Have you written your family history? What about your personal history? The African proverb “When an old man dies, a library burns,” emphasizes the importance of writing your personal and family history. When your life comes to an end, only what you, or those around you, have written about your life will survive. How will others view your life? How will you be remembered?
Another saying, this one by Mark Twain, says it in a different way. “The dullest pencil is better than the sharpest memory.”
What family history, memories, ideas, life experiences, or knowledge will be lost when I die? What will be lost when you die? What memories do you want to leave for your children and grandchildren?
Another question you might want to as yourself is this: Who is the best person out there to write about my life? Do I want to do it, or do I plan to leave this to someone else? What will that other person say about me? What things would someone else get wrong? Don't I want to be the one to write about me?
Some of the greatest treasures my parents left
me and my sister and my brother’s children were their life stories. These accounts make up the foundation of our family history. Even though they often told
us stories from their lives, my sketchy memories of those accounts are nothing like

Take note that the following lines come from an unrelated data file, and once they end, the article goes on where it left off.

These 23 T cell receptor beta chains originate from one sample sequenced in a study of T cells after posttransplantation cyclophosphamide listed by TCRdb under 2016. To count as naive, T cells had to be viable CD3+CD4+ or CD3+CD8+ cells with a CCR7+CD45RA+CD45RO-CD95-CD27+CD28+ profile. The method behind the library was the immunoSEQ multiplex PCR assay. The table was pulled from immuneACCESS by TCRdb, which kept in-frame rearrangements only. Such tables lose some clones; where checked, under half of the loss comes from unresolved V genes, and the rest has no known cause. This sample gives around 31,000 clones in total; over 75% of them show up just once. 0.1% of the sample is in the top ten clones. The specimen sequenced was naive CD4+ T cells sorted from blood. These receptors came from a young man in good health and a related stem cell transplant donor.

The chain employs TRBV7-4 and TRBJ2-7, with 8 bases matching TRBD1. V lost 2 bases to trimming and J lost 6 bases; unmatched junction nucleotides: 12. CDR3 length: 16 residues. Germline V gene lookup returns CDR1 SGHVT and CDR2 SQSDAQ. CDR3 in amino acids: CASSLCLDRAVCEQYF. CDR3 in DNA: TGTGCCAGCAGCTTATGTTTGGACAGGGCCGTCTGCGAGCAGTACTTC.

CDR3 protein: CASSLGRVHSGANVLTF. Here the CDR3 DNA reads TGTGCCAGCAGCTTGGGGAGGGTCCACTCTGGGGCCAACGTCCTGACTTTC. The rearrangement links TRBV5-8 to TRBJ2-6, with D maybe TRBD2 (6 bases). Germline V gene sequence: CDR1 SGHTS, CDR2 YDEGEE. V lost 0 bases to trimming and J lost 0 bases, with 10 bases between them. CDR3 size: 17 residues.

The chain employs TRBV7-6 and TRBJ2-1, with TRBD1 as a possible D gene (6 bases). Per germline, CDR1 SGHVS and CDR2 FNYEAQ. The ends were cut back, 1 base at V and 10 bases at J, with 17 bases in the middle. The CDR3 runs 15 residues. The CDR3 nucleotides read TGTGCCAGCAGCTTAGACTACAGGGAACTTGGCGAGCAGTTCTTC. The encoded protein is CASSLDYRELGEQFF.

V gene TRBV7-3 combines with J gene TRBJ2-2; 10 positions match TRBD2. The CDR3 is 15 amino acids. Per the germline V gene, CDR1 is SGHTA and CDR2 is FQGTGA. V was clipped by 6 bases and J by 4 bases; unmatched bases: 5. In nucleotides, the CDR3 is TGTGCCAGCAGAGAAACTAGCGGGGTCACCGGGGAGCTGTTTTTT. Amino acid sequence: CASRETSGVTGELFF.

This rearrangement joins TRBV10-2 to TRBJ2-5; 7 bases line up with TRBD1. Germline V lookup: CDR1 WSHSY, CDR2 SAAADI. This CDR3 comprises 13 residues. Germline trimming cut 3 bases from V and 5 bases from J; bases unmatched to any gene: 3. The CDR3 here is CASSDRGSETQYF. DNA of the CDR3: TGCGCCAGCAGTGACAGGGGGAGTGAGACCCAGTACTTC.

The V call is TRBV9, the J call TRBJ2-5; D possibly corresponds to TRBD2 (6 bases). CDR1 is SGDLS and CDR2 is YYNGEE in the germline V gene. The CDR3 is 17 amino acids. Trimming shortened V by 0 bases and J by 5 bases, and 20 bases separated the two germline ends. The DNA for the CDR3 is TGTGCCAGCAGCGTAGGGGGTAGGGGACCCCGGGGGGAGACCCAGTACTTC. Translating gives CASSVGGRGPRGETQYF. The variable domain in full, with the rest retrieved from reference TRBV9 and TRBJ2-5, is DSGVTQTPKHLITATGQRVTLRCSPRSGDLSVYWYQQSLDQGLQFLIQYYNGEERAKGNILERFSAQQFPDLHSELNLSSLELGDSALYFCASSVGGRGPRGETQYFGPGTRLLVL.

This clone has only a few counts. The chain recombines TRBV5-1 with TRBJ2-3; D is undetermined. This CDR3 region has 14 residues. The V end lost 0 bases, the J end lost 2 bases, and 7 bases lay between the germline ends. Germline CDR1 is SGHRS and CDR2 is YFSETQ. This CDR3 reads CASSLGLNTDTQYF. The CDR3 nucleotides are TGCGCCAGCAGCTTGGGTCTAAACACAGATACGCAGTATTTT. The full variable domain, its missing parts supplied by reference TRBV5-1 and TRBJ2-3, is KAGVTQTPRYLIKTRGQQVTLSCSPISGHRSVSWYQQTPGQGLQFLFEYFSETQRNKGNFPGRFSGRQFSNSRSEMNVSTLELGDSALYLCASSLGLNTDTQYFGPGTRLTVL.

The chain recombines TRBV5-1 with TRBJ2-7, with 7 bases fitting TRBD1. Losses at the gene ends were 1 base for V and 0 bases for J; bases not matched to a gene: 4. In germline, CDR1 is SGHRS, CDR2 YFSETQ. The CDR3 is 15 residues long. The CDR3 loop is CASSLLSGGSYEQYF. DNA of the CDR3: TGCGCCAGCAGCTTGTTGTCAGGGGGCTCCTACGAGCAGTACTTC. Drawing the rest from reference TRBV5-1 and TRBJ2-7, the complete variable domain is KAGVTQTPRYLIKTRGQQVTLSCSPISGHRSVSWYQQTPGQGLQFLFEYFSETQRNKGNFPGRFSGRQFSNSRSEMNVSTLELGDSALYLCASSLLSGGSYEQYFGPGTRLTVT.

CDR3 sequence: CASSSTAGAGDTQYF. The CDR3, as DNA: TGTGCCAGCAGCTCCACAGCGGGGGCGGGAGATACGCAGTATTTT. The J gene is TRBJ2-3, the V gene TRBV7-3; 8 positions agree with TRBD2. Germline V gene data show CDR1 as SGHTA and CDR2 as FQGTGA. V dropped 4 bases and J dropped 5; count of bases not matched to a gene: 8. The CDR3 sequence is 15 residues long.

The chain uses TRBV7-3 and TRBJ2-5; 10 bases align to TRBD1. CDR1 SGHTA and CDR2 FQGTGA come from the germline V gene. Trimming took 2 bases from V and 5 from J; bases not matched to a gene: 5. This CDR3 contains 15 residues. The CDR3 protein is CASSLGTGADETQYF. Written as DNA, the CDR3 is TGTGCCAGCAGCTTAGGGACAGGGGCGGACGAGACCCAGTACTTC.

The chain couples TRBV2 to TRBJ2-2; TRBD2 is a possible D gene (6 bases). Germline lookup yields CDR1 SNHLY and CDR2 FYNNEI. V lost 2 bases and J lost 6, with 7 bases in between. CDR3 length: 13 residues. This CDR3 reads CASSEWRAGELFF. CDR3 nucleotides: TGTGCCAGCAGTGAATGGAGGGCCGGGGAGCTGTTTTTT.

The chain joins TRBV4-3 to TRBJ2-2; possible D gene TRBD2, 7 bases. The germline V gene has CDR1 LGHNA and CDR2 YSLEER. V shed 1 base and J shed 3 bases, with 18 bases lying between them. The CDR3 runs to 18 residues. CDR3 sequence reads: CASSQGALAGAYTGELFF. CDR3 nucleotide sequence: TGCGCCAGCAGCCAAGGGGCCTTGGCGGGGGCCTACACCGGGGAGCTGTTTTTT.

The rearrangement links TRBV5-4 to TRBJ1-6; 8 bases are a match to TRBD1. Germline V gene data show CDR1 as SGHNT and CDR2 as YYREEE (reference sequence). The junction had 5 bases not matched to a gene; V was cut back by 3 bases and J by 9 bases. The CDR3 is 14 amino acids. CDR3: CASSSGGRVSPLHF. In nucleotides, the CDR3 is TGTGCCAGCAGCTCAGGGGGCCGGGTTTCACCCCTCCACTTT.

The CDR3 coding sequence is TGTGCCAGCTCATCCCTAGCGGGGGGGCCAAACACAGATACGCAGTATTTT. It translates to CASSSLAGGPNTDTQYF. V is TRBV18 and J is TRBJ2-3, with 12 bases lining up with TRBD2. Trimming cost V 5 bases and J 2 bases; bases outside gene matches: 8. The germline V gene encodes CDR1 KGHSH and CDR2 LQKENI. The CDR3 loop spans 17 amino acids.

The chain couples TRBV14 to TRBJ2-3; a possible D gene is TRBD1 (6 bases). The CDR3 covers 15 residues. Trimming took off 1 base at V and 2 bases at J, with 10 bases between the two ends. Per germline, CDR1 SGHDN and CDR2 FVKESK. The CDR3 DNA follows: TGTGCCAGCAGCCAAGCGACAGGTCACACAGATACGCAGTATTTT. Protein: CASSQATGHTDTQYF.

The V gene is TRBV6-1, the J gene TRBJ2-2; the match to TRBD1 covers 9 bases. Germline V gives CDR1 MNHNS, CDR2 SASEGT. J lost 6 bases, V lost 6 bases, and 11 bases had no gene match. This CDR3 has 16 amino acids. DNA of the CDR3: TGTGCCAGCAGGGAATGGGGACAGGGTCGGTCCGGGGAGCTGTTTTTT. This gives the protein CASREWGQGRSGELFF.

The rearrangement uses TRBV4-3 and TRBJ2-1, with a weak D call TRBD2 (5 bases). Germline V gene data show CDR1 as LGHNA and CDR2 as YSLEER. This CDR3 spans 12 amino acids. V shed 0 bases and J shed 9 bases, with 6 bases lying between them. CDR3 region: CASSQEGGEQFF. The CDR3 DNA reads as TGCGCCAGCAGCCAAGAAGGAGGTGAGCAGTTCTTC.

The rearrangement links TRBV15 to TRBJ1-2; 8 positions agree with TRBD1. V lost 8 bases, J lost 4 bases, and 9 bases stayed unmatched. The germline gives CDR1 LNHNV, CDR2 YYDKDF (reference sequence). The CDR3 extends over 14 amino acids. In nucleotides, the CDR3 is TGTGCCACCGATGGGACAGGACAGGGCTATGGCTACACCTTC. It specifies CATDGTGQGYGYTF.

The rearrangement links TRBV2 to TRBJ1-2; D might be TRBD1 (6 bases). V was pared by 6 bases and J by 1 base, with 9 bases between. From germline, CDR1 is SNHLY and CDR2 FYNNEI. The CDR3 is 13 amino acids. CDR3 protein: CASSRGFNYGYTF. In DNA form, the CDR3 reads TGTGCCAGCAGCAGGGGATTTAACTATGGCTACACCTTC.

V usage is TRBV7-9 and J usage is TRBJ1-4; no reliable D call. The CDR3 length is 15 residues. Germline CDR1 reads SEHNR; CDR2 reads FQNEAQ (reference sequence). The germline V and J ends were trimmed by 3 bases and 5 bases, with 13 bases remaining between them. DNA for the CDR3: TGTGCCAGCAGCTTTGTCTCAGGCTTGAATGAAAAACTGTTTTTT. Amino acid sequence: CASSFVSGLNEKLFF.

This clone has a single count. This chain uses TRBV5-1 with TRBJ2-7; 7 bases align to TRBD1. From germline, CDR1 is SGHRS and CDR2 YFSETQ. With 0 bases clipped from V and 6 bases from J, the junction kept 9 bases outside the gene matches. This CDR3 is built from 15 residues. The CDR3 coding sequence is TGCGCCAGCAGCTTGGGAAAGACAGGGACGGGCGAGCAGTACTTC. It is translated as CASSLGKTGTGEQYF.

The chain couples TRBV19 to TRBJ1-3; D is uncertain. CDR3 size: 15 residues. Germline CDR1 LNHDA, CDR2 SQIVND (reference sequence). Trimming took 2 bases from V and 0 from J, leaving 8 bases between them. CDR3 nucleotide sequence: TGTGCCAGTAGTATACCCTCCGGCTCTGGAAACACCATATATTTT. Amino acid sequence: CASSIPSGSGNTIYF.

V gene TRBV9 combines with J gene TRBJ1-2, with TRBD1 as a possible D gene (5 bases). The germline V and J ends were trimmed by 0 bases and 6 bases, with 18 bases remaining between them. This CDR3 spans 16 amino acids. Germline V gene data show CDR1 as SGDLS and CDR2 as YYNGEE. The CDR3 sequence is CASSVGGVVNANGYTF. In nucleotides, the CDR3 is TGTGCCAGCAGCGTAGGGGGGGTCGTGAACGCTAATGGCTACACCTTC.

the books they wrote chronicling their personal experiences.
Tales told to you as a child are like a small scoop of ice cream, sweet and good, but simple. A family history written down by those who lived it is an ice cream sundae with three different flavors, smothered in hot fudge, with sprinkles, nuts, fresh fruit and whipped cream.
One thing we are sure of about the future is that it is a great mystery. We don't know what will happen tomorrow, next week or next year. We don't know what will happen this afternoon.
If you want to record an accurate personal or family history, the best time to start is now. It doesn't have to be something elaborate. Just get a notebook (I like the bound composition books) and a pen or open a new word processing file on your computer and start.
There are as many ways to write a family history as there are people in the world. After all, these histories are about people and every person is different, every person sees things through the lens of his or her own thoughts and feelings.
Personally, I like to write in chunks, story by story, instead of chronologically. When I think of an experience in my life, that is the time to write down that experience. When I have written several of those experiences, I can rearrange them in any order I want.
In addition to writing your own personal history, expand on the history of your parents or grandparents. Though they are not you, you doubtless know them better than your children and grandchildren will.
Although I met my husband's grandfather, Sam Roberts, before he died, I learned so much more of his life when I researched the facts and wrote an article about his experiences during World War I. After that, Sam Roberts became a hero to me and also to my children who never met their great-grandfather.
Don’t let one line on a headstone become all there is of your family history. Write the stories. Preserve them. Share them.
You can do this. You are a writer.